Heard around the West
by Betsy Marston
Starbucks employees in Monroe, Wash., were greeted just before dawn recently by a man and woman who forced them to open a safe and hand over its contents. But instead of getting some java to go and making their get-away, the couple pitched in at a crowded takeout window. The man donned an apron, reports the Idaho Statesman, and for a half-hour he and his sidekick helped serve lattes and other coffees to some 18 to 25 customers, taking the receipts with them. "This was fairly bold," remarked police officer Rick Dunn. Bold, but not wise. The "barista bandits," as they were dubbed, were nabbed shortly after the couple turned in the apron and drove off.
A Saudi royal prince on his way to Waco, Texas, to meet with President Bush, apparently had a "thing" about taking direction from a woman. Associated Press reports that members of his entourage called the Waco airport to insist that only male controllers guide the prince's plane when it left for Houston. Prince Abdullah got his wish: Two men bossed the plane, said control tower spokesman Ruben Gonzalez. But, heaven forfend, a female tower manager was allowed to remain on the premises. This boys'-only bias was followed on other legs of the flight, reports the Dallas Morning News, which got its information anonymously from a Federal Aviation Administration employee. Officially, the FAA denied there were men-only requests at Western airports. Spokesmen for Crown Prince Abdullah called the story "absolute nonsense."
Where are you, Noah, when we need you? With this winter's light snowpack in the Rockies almost gone, Tony Tolsdorf of the federal Natural Resources Conservation Service told The Denver Post: "It confirms what everybody already knows, which is that we're in a drought, and it will take nothing less than a biblical event to take us out of it."
If weather patterns persist, scientists say, Glacier National Park in northern Montana won't boast a single glacier in 28 years. Whether the cause is global warming or part of a regular climate shift, reports the Great Falls Tribune, 150 glaciers recorded in the park in 1850 have dropped in number to as few as 50. A glacier is defined as a snow field at least 65 feet deep and 25 acres in size. Ecologist Dan Fagre put the vanishing-glaciers phenomenon in perspective: "This is an area that survived the Little Ice Age," he says. "It's not a static ecosystem. It is very dynamic." But if you want to see Grinnell Glacier or any of the park's other quickly melting ice fields, you'd better make the trip before 2030.
For a birthday, most pre-teens want bikes, computer games, snowboards - something fast and fun. Hunter Shotwell of Park City, Utah, asked for money for his 11th birthday, though not for himself. Shotwell, who had climbed Castleton Tower with his parents when he was 8, asked for help saving the desert around the 400-foot tower in Castle Valley, close to Moab. "Castleton Tower should stay open and the land should stay the same," Shotwell told the Salt Lake Tribune. Cash presents at his party added up to $257, which Shotwell handed over to the nonprofit Utah Open Lands. The group has raised $200,000 toward $640,000 needed to buy the land from the state and protect it with a conservation easement.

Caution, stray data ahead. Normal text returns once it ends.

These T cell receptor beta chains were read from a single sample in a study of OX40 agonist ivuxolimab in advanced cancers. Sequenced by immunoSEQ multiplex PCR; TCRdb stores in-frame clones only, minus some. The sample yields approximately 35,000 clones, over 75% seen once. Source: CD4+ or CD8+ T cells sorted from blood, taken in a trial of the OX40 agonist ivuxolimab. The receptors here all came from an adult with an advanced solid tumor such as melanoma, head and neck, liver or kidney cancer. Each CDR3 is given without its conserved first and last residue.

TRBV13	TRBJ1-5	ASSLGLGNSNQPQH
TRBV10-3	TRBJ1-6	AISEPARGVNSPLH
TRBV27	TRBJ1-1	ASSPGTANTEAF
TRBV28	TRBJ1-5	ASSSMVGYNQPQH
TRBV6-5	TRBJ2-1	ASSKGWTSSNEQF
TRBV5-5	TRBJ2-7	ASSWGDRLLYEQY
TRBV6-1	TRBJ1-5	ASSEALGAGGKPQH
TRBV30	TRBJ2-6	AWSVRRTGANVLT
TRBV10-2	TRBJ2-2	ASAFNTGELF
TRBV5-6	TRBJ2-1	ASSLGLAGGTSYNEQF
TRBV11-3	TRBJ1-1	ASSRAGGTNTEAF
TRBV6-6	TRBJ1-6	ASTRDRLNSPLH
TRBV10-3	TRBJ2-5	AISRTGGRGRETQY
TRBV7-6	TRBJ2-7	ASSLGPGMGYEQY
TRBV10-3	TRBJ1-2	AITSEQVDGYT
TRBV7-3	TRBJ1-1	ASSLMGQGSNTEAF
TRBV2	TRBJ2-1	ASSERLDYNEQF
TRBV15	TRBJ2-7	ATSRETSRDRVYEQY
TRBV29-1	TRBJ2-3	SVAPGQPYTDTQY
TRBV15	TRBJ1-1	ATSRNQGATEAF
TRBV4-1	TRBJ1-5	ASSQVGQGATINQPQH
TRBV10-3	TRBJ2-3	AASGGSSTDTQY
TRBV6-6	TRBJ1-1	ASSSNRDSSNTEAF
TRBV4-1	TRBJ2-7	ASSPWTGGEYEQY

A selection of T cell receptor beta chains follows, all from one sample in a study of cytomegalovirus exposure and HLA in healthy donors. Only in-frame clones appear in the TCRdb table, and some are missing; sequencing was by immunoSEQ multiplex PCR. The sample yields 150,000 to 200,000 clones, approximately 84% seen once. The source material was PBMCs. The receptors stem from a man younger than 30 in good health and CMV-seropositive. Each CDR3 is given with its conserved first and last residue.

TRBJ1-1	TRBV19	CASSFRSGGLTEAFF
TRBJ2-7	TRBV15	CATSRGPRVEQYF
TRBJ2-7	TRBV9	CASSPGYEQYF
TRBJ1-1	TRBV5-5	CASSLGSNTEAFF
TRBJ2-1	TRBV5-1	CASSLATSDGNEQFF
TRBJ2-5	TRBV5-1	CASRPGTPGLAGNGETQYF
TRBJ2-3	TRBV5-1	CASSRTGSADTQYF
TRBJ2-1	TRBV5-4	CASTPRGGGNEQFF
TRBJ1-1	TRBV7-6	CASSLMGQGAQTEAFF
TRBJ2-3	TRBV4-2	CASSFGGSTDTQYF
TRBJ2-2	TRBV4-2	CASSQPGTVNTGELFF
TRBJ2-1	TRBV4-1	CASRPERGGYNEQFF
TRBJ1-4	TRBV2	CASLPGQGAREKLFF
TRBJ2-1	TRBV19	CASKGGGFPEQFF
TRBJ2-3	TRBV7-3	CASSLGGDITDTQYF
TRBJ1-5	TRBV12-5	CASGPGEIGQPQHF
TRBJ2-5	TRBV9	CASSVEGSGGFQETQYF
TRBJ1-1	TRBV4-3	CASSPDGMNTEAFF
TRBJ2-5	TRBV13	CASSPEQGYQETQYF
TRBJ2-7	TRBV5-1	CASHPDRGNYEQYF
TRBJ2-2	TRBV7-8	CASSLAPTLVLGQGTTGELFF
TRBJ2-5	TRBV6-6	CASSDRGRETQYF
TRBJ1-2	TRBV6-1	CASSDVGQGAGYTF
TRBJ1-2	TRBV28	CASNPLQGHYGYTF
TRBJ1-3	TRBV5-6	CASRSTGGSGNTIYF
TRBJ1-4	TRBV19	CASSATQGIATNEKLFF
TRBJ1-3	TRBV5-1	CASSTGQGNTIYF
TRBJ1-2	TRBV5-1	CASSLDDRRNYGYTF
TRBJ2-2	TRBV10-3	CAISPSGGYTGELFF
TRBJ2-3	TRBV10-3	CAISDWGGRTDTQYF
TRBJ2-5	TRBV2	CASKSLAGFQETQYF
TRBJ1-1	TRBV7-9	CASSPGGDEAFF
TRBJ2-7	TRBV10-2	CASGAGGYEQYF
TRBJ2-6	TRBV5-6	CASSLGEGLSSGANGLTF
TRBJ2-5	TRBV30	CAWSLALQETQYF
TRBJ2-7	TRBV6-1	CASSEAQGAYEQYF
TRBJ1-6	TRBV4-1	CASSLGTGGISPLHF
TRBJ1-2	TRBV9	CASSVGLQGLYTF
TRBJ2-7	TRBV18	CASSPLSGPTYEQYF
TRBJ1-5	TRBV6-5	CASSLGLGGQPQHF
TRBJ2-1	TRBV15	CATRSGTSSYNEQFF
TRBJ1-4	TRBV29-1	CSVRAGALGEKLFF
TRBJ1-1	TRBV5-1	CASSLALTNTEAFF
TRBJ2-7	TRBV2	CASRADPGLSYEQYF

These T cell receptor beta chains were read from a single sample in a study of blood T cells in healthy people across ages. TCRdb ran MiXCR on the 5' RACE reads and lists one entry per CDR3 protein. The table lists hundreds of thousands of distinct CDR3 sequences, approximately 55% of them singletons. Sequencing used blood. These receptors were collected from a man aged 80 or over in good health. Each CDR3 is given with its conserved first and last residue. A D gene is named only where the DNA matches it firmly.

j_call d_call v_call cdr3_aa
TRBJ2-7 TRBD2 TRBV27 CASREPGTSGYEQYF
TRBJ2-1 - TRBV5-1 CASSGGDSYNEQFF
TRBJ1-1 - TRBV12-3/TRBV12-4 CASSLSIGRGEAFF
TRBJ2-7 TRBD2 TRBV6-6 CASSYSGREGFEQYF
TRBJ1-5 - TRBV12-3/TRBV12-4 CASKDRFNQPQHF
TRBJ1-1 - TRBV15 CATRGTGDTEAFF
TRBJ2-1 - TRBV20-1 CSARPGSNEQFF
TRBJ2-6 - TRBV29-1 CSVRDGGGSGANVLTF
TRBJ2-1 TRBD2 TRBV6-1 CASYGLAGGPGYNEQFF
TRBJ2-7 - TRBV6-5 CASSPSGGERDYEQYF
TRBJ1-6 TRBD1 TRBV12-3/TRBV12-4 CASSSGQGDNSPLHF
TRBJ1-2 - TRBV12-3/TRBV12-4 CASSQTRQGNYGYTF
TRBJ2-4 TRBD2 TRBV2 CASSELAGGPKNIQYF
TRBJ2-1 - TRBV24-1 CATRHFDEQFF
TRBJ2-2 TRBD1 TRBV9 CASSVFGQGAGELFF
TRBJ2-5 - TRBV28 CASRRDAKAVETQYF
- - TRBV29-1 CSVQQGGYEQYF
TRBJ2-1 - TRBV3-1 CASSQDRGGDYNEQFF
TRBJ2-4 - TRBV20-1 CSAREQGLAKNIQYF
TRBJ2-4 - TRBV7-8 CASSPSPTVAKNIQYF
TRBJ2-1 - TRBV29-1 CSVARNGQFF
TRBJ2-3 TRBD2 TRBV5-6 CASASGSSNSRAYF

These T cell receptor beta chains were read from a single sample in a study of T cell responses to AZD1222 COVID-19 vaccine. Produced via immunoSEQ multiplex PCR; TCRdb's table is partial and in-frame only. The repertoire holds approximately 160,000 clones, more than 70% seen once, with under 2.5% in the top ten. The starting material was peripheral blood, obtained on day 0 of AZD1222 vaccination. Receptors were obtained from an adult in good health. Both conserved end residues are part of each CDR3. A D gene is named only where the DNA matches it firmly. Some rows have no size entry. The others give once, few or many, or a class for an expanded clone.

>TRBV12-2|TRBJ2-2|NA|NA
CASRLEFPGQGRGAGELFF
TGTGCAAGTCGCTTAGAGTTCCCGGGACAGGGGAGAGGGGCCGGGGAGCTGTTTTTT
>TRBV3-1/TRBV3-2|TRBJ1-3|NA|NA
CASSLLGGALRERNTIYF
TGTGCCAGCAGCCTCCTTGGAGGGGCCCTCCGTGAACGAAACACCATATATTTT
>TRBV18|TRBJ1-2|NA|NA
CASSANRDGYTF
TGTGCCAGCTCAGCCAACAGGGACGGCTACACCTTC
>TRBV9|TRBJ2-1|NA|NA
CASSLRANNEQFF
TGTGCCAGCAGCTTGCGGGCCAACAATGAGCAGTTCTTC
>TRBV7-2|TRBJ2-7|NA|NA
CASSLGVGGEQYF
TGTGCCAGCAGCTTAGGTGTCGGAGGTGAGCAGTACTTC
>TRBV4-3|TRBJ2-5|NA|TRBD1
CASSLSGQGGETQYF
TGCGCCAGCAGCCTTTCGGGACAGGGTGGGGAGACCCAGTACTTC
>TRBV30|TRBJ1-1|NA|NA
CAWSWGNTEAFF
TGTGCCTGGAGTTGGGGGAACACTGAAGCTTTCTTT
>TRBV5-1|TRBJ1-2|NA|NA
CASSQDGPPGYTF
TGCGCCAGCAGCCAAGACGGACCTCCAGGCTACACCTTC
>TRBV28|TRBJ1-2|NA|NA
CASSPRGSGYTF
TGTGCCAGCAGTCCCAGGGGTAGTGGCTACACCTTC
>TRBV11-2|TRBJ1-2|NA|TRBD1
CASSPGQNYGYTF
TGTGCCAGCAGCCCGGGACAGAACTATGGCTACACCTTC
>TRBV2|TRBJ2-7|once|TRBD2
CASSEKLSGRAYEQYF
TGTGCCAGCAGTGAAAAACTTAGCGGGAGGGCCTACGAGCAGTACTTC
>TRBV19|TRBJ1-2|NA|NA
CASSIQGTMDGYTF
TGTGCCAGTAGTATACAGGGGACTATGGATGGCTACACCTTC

Springtime in the West is cleanup time along highways, and volunteers who have adopted areas know to come hatted and gloved. Often, there's an informal competition: Who can come up with the weirdest, yuckiest or most spectacular find? Near Joshua Tree National Park in California, Cub Scouts of Pack 67 from Desert Hot Springs stumbled on something no one could have anticipated - five pipe bombs ready to explode. The Cubs and Boy Scout Troop 36 secured the area, so no one would step on the bombs, says the Palm Springs Desert Sun, then waited for BLM officials and police. The pipe bombs were gingerly removed and detonated elsewhere, and Bomb Squad officer Frank Anderson said, "Man, did they explode." He said the boys did everything right. Justin De Lora, 10, thought it was all in a day's work: "I already have a crime prevention award." But he said it was good they found the bombs, since somebody could have easily gotten hurt. A police officer said the bombs had lain on the ground for some months.
The other white meat just turned slightly green, and some might consider that a good thing. Pigs have been implanted with the genes of spinach, reports Eco-News in Arcata, Calif. The research-team leader in Japan says the spinach-pig meat will be healthier than all-pork pork.
Don't you wish you worked for the Interior Department? It practically gives money away. Almost three-quarters of the department's 79,000 workers have government credit cards, reports Associated Press, and some have used them to "pay their rent, withdraw money at casinos and buy jewelry and furniture." This is known thanks to an audit report, which noted that reviews of purchases were "done inadequately or in a perfunctory manner; some were not done on a regular basis, and some were not done at all." Some changes are coming, such as a review of whether the credit line of $2,500 is too high. And here's a major reform: Cash advances on an Interior credit card are now disallowed.